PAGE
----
Read part one of our drive across Canada here.
The first thing to say about Ontario is that it is deceptively large. Driving 3750 km from Calgary to Montreal, you may think that by crossing the Ontario border you’re nearly there. After all, you’ve crossed Alberta, Saskatchewan, and Manitoba. There really is only Ontario to go because Ottawa to Montreal is just a short drive. So, nearly there, right? Wrong. It’s 2000 km from Kenora to Ottawa. Ontario is huge.
As we were taking pictures at the Welcome to Ontario sign we struck up a conversation with Jeff Laybolt, the “Wanderen Viking”. Jeff is walking across Canada to raise money for diabetes research. He started his walk in Nova Scotia and has walked across Quebec and Ontario. Amazing!
Just beyond the Ontario border is Kenora. We were surprised how pretty Kenora is. There are beautiful old brick heritage buildings, and the town borders Lake of the Woods. The town borders a bay, and there are nice public spaces and parks surrounding the bay. Near downtown is a harbour with float planes tied to a dock.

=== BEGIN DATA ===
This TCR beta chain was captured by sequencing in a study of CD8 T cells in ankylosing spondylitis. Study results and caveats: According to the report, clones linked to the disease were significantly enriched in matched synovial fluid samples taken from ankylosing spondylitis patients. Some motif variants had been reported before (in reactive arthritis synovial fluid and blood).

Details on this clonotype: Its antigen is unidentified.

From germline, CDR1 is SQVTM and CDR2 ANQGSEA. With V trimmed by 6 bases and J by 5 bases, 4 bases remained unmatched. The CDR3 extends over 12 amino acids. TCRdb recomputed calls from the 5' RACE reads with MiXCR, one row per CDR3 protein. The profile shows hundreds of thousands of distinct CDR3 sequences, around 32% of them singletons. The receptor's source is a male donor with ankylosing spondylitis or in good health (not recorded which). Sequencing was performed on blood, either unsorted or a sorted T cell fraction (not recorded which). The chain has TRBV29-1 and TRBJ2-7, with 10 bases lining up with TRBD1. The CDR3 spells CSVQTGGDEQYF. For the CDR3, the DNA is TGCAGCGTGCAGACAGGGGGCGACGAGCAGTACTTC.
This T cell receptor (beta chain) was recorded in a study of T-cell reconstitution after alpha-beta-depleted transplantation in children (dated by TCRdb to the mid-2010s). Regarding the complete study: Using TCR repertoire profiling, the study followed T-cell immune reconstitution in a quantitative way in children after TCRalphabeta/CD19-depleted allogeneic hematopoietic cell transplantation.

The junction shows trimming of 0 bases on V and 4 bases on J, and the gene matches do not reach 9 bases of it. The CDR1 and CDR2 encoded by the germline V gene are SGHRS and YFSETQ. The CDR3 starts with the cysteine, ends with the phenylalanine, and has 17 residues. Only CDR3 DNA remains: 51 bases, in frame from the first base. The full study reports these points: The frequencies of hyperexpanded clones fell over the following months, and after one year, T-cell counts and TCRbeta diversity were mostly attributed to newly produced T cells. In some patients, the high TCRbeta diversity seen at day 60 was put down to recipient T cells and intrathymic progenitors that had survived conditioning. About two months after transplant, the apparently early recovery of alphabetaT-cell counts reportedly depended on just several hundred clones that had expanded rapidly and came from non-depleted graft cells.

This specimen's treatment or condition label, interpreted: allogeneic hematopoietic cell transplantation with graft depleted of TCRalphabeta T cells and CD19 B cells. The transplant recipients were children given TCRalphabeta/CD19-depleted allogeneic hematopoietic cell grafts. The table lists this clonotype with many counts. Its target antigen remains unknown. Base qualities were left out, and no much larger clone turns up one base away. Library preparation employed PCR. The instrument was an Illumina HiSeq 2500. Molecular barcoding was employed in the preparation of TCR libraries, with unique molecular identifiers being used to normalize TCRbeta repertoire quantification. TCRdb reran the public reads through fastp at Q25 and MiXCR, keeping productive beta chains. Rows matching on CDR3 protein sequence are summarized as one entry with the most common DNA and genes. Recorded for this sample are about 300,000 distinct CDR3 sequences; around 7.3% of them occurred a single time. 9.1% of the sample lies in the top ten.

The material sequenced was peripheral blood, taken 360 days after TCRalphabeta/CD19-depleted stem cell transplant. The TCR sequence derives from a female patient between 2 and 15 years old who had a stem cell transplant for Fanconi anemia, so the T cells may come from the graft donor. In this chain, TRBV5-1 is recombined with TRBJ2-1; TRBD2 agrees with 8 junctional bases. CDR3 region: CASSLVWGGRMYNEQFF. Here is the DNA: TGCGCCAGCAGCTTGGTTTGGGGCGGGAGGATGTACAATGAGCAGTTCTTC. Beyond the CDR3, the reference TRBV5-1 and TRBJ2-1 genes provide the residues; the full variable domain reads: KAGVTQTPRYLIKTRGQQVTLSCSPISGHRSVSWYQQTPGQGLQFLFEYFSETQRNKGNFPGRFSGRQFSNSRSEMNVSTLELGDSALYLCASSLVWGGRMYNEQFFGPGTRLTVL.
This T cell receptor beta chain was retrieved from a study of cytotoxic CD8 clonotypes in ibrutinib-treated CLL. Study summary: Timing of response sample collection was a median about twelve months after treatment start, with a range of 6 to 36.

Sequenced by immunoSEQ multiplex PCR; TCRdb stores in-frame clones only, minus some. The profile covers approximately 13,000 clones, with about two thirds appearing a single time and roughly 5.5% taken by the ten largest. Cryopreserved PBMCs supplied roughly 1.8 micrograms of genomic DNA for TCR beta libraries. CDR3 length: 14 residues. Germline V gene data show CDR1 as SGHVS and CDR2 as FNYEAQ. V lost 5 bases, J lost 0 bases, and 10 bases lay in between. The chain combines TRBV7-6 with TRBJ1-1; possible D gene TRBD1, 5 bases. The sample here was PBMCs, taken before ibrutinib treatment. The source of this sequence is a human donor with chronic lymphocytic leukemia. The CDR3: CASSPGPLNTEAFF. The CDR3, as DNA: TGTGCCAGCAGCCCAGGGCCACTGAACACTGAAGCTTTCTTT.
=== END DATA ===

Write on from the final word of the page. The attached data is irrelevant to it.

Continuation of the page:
Lake of the Woods is huge, and fishing is a big deal here. On the far side of the bay is Husky the Muskie, Kenora’s mascot.
After our stroll through Kenora we drove on to Rushing River Provincial Park, about 25 km down the road. The campground was set on a pretty lake. Around the lake were scenic granite bluffs covered in lichen. This was our first night camping on the Canadian Shield.
It had been a nice sunny day. After a pretty sunset we enjoyed looking at the stars. I think my camera may have captured a bit of aurora as well.
The next morning we woke up to rain. We drove on to Dryden where we spent several hours on the internet sorting out some business. We then drove on to Thunder Bay. Dryden to Thunder Bay is deceptively far. We got to Thunder Bay just before sunset, with just enough time to stop by the Terry Fox memorial. The Terry Fox Memorial is a deeply moving tribute to a national hero.